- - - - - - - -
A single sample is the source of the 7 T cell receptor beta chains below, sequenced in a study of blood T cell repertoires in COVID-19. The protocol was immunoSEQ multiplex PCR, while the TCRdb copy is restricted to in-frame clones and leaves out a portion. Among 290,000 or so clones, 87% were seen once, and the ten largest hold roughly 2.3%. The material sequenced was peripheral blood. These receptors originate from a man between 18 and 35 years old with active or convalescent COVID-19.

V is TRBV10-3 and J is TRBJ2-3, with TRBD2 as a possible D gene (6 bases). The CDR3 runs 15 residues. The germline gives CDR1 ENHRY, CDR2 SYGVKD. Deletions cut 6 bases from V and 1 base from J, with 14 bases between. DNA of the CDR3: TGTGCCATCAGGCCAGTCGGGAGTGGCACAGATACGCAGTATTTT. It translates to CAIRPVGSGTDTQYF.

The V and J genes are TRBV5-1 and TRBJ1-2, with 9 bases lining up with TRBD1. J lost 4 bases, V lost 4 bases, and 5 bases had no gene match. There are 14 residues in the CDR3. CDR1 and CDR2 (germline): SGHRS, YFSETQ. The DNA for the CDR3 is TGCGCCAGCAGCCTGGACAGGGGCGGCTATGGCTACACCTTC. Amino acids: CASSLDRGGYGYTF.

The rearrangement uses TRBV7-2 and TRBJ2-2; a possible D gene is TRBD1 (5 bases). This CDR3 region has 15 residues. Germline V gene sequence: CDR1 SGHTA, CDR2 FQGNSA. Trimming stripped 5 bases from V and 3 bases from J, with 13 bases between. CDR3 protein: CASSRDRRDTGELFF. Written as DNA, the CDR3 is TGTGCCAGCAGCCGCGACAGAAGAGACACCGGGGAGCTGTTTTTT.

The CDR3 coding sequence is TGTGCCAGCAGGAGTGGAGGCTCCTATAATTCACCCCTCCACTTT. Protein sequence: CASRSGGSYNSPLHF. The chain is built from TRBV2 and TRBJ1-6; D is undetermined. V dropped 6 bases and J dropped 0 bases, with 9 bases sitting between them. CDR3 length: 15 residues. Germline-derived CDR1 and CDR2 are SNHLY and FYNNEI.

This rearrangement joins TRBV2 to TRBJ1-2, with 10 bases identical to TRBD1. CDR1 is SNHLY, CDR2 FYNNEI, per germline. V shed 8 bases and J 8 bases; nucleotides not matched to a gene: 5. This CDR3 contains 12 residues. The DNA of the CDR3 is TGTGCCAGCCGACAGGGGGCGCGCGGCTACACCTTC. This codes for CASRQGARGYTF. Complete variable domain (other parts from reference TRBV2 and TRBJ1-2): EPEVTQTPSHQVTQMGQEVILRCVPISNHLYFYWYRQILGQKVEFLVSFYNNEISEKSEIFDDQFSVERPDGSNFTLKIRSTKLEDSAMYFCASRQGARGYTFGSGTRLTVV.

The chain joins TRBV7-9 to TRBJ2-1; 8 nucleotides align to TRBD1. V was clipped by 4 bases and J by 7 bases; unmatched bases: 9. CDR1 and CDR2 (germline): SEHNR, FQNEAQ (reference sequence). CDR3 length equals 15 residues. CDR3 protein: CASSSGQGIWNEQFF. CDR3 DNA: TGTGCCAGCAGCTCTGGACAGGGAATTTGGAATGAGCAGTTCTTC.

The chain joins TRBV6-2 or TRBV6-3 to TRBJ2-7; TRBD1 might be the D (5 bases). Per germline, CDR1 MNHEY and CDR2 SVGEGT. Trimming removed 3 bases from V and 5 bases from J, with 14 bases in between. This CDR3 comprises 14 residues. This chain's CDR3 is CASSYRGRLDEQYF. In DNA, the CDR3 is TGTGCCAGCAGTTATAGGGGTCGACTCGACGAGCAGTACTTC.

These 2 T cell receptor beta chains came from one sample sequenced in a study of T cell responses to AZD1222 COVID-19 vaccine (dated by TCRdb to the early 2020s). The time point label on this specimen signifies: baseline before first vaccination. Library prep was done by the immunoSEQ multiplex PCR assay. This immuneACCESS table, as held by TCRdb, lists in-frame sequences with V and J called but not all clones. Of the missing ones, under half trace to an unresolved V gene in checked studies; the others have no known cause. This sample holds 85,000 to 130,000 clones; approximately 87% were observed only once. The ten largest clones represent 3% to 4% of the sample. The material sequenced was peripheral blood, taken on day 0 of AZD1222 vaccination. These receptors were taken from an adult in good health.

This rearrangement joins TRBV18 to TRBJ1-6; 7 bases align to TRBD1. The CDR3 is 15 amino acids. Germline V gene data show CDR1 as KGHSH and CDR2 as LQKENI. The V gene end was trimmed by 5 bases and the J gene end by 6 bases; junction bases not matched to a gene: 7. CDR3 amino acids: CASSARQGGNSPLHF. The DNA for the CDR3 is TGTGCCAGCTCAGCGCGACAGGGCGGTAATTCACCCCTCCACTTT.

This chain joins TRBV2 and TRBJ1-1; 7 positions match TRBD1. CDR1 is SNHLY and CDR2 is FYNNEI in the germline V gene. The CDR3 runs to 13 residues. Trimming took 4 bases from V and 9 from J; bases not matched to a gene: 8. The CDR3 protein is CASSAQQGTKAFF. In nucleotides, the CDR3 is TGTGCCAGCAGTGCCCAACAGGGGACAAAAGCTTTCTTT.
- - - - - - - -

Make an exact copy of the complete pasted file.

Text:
A single sample is the source of the 7 T cell receptor beta chains below, sequenced in a study of blood T cell repertoires in COVID-19. The protocol was immunoSEQ multiplex PCR, while the TCRdb copy is restricted to in-frame clones and leaves out a portion. Among 290,000 or so clones, 87% were seen once, and the ten largest hold roughly 2.3%. The material sequenced was peripheral blood. These receptors originate from a man between 18 and 35 years old with active or convalescent COVID-19.

V is TRBV10-3 and J is TRBJ2-3, with TRBD2 as a possible D gene (6 bases). The CDR3 runs 15 residues. The germline gives CDR1 ENHRY, CDR2 SYGVKD. Deletions cut 6 bases from V and 1 base from J, with 14 bases between. DNA of the CDR3: TGTGCCATCAGGCCAGTCGGGAGTGGCACAGATACGCAGTATTTT. It translates to CAIRPVGSGTDTQYF.

The V and J genes are TRBV5-1 and TRBJ1-2, with 9 bases lining up with TRBD1. J lost 4 bases, V lost 4 bases, and 5 bases had no gene match. There are 14 residues in the CDR3. CDR1 and CDR2 (germline): SGHRS, YFSETQ. The DNA for the CDR3 is TGCGCCAGCAGCCTGGACAGGGGCGGCTATGGCTACACCTTC. Amino acids: CASSLDRGGYGYTF.

The rearrangement uses TRBV7-2 and TRBJ2-2; a possible D gene is TRBD1 (5 bases). This CDR3 region has 15 residues. Germline V gene sequence: CDR1 SGHTA, CDR2 FQGNSA. Trimming stripped 5 bases from V and 3 bases from J, with 13 bases between. CDR3 protein: CASSRDRRDTGELFF. Written as DNA, the CDR3 is TGTGCCAGCAGCCGCGACAGAAGAGACACCGGGGAGCTGTTTTTT.

The CDR3 coding sequence is TGTGCCAGCAGGAGTGGAGGCTCCTATAATTCACCCCTCCACTTT. Protein sequence: CASRSGGSYNSPLHF. The chain is built from TRBV2 and TRBJ1-6; D is undetermined. V dropped 6 bases and J dropped 0 bases, with 9 bases sitting between them. CDR3 length: 15 residues. Germline-derived CDR1 and CDR2 are SNHLY and FYNNEI.

This rearrangement joins TRBV2 to TRBJ1-2, with 10 bases identical to TRBD1. CDR1 is SNHLY, CDR2 FYNNEI, per germline. V shed 8 bases and J 8 bases; nucleotides not matched to a gene: 5. This CDR3 contains 12 residues. The DNA of the CDR3 is TGTGCCAGCCGACAGGGGGCGCGCGGCTACACCTTC. This codes for CASRQGARGYTF. Complete variable domain (other parts from reference TRBV2 and TRBJ1-2): EPEVTQTPSHQVTQMGQEVILRCVPISNHLYFYWYRQILGQKVEFLVSFYNNEISEKSEIFDDQFSVERPDGSNFTLKIRSTKLEDSAMYFCASRQGARGYTFGSGTRLTVV.

The chain joins TRBV7-9 to TRBJ2-1; 8 nucleotides align to TRBD1. V was clipped by 4 bases and J by 7 bases; unmatched bases: 9. CDR1 and CDR2 (germline): SEHNR, FQNEAQ (reference sequence). CDR3 length equals 15 residues. CDR3 protein: CASSSGQGIWNEQFF. CDR3 DNA: TGTGCCAGCAGCTCTGGACAGGGAATTTGGAATGAGCAGTTCTTC.

The chain joins TRBV6-2 or TRBV6-3 to TRBJ2-7; TRBD1 might be the D (5 bases). Per germline, CDR1 MNHEY and CDR2 SVGEGT. Trimming removed 3 bases from V and 5 bases from J, with 14 bases in between. This CDR3 comprises 14 residues. This chain's CDR3 is CASSYRGRLDEQYF. In DNA, the CDR3 is TGTGCCAGCAGTTATAGGGGTCGACTCGACGAGCAGTACTTC.

These 2 T cell receptor beta chains came from one sample sequenced in a study of T cell responses to AZD1222 COVID-19 vaccine (dated by TCRdb to the early 2020s). The time point label on this specimen signifies: baseline before first vaccination. Library prep was done by the immunoSEQ multiplex PCR assay. This immuneACCESS table, as held by TCRdb, lists in-frame sequences with V and J called but not all clones. Of the missing ones, under half trace to an unresolved V gene in checked studies; the others have no known cause. This sample holds 85,000 to 130,000 clones; approximately 87% were observed only once. The ten largest clones represent 3% to 4% of the sample. The material sequenced was peripheral blood, taken on day 0 of AZD1222 vaccination. These receptors were taken from an adult in good health.

This rearrangement joins TRBV18 to TRBJ1-6; 7 bases align to TRBD1. The CDR3 is 15 amino acids. Germline V gene data show CDR1 as KGHSH and CDR2 as LQKENI. The V gene end was trimmed by 5 bases and the J gene end by 6 bases; junction bases not matched to a gene: 7. CDR3 amino acids: CASSARQGGNSPLHF. The DNA for the CDR3 is TGTGCCAGCTCAGCGCGACAGGGCGGTAATTCACCCCTCCACTTT.

This chain joins TRBV2 and TRBJ1-1; 7 positions match TRBD1. CDR1 is SNHLY and CDR2 is FYNNEI in the germline V gene. The CDR3 runs to 13 residues. Trimming took 4 bases from V and 9 from J; bases not matched to a gene: 8. The CDR3 protein is CASSAQQGTKAFF. In nucleotides, the CDR3 is TGTGCCAGCAGTGCCCAACAGGGGACAAAAGCTTTCTTT.